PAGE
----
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  • #21 by mikep on 09 Apr 2019
  • I have done many experiments with Pinsa dough in the last three months. The soy just tastes weird and the rice smells weird when warm. Once it cools, its less perceptible and the crumb is soft and airy with a real brightness but at what costs. My favorite combination is 10% Spelt or 5% spelt and 5% faro. 
    I must have done 30 different tests and that's what I found.

    The best hi-hydration dough (77% hydration) for me is (about 75%) Manitoba type 0 flour from Mulino Marino, (about 15%) Molini del Ponte Maiorca flour (Sicily) and 10% Spelt flout from Bob's. Best in crumb, flavor, cook, crunch and texture. As much as 142 hour cold fermentation has been done with great success but somewhere around 108 this is amazing.

    Cheers!
  • #22 by parallei on 09 Apr 2019
  • I have done many experiments with Pinsa dough in the last three months. The soy just tastes weird and the rice smells weird when warm. Once it cools, its less perceptible and the crumb is soft and airy with a real brightness but at what costs. My favorite combination is 10% Spelt or 5% spelt and 5% faro. 
    I must have done 30 different tests and that's what I found.

    The best hi-hydration dough (77% hydration) for me is (about 75%) Manitoba type 0 flour from Mulino Marino, (about 15%) Molini del Ponte Maiorca flour (Sicily) and 10% Spelt flout from Bob's. Best in crumb, flavor, cook, crunch and texture. As much as 142 hour cold fermentation has been done with great success but somewhere around 108 this is amazing.

    Cheers!

    Thanks for sharing your experiences.  I'll try your faro and spelt approach.
  • #23 by mikep on 10 Apr 2019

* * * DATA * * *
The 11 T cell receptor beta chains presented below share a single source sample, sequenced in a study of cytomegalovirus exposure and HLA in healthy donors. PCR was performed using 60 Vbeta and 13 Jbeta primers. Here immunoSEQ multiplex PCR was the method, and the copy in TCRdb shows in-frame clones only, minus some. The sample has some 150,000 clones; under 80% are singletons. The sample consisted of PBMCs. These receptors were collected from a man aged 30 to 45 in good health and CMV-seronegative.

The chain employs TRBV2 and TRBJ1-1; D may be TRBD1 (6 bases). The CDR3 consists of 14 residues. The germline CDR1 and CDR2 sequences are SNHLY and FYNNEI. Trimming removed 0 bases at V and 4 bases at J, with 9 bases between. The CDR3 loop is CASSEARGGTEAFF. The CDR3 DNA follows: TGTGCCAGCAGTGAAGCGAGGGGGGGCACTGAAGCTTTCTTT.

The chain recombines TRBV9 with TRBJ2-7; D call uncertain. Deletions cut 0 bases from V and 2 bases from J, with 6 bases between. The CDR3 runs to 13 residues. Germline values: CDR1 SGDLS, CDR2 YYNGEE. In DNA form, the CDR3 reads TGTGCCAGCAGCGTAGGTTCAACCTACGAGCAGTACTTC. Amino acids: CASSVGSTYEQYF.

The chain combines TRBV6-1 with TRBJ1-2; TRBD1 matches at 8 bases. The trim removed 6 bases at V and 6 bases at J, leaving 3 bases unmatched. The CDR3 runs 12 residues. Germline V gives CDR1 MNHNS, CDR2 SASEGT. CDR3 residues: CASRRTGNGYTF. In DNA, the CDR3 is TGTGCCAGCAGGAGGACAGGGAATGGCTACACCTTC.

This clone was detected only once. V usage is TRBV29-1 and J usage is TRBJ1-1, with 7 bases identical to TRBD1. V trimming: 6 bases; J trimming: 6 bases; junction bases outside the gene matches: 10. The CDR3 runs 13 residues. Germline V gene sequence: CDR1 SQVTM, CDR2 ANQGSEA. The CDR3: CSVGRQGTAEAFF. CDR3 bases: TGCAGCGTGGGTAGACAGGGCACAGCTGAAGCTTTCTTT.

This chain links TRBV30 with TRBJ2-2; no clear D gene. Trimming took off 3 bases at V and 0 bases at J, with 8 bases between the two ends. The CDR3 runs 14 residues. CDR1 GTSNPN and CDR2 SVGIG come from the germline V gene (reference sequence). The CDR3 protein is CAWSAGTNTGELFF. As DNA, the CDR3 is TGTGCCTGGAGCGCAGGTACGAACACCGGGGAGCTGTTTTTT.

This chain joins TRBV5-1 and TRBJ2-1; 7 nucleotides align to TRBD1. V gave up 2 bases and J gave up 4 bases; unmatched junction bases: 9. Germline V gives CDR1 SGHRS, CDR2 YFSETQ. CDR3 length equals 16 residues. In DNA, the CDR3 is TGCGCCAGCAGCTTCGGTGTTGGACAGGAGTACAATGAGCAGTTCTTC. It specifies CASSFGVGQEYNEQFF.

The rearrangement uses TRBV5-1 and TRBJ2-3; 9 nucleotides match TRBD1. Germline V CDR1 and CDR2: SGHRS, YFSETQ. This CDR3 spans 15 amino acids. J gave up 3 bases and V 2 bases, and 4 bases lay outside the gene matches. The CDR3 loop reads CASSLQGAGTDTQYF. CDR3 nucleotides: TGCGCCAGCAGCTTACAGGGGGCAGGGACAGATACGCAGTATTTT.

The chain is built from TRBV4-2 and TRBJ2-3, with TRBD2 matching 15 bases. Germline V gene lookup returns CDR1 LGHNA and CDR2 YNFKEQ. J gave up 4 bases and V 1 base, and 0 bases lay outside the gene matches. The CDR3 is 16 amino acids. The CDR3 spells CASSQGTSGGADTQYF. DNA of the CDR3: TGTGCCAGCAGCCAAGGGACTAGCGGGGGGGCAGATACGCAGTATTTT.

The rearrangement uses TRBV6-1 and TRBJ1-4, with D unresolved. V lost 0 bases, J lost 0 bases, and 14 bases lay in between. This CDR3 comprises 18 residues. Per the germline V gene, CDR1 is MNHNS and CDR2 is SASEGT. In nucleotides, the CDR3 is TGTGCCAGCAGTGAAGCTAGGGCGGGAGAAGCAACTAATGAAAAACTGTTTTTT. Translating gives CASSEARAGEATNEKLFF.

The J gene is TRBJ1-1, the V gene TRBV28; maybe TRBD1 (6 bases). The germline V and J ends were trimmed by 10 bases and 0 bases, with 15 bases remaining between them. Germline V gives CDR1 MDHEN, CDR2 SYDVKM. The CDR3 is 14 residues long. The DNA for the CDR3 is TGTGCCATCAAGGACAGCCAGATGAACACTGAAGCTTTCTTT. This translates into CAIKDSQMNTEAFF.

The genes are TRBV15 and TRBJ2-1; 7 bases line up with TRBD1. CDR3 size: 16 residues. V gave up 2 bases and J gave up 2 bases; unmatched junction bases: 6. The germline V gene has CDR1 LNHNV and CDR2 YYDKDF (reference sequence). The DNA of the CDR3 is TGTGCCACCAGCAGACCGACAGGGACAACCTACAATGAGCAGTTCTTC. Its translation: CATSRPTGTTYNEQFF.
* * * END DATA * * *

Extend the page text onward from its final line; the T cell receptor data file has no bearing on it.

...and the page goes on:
• As an addendum, I use fresh yeast, 4 grams for this dough. 20 grams seasalt and 16 grams olive oil.
    Let me know your thoughts after you try it.
    Cheers!
  • #24 by Matthew on 10 Apr 2019
  • Hey guys,
    I will chime in.  Don't get to caught up in trying to duplicate the flour blend; any strong flour will do just fine.  You can cut it with a small % of semola if available.  Dough balls vary from 150-250g.  The stretching is extremely important; you use the tips of your fingers to incorporate air in the dough as the goal is to end up with a very open crumb.  Par-bake for 2 min maximum at 310-330C (Crust should remain relatively pal).  Let it cool fully on a rack before topping.  Secondary bake should be about 3 minutes.  Some will be quick to judge based in the photos that I posted, as the crust is relatively pale, it should be this way.  I should have taken a picture of the finished product as the taste, texture and appearance was quite incredible. 


    Matt
  • #25 by parallei on 10 Apr 2019
  • Hey guys,
    I will chime in.  Don't get to caught up in trying to duplicate the flour blend............

    Matt

    Thanks for chiming in Matt.  What flour types did the doughs you made with Davide D'Eramo contain?

    Thanks!
  • #26 by Matthew on 10 Apr 2019

  • Hi Paul,
    We used Di Marco Pinsa & Teglia Romana.  You can substitute for Iaquone, Caputo Metro or Polselli Super & it will yield similar results. 

    Thanks for chiming in Matt.  What flour types did the doughs you made with Davide D'Eramo contain?

    Thanks!
  • #27 by Matthew on 11 Apr 2019
  • As a point of reference, the par baked base should look like these.
  • #28 by dmaclaren on 12 Jun 2022
  • I have made this same day one.  It's great and wasy to do and produces great results. 
    https://laconfraternitadellapizza.forumfree.it/?t=77582488

    Also he has more videos of the baking of it in the oven if you go to his posted videos and go into all his videos.

    Here is it in the oven  earlier he shows how he openes it up. 
    https://youtu.be/Pwq1BjP7YN0?t=1466


    Don
  • #29 by dmaclaren on 12 Jun 2022
  • One attempt using Caputo Pisseria and some VWG he uses caputo rosso, higher W rating over 320

    Still they look good. and tasted great
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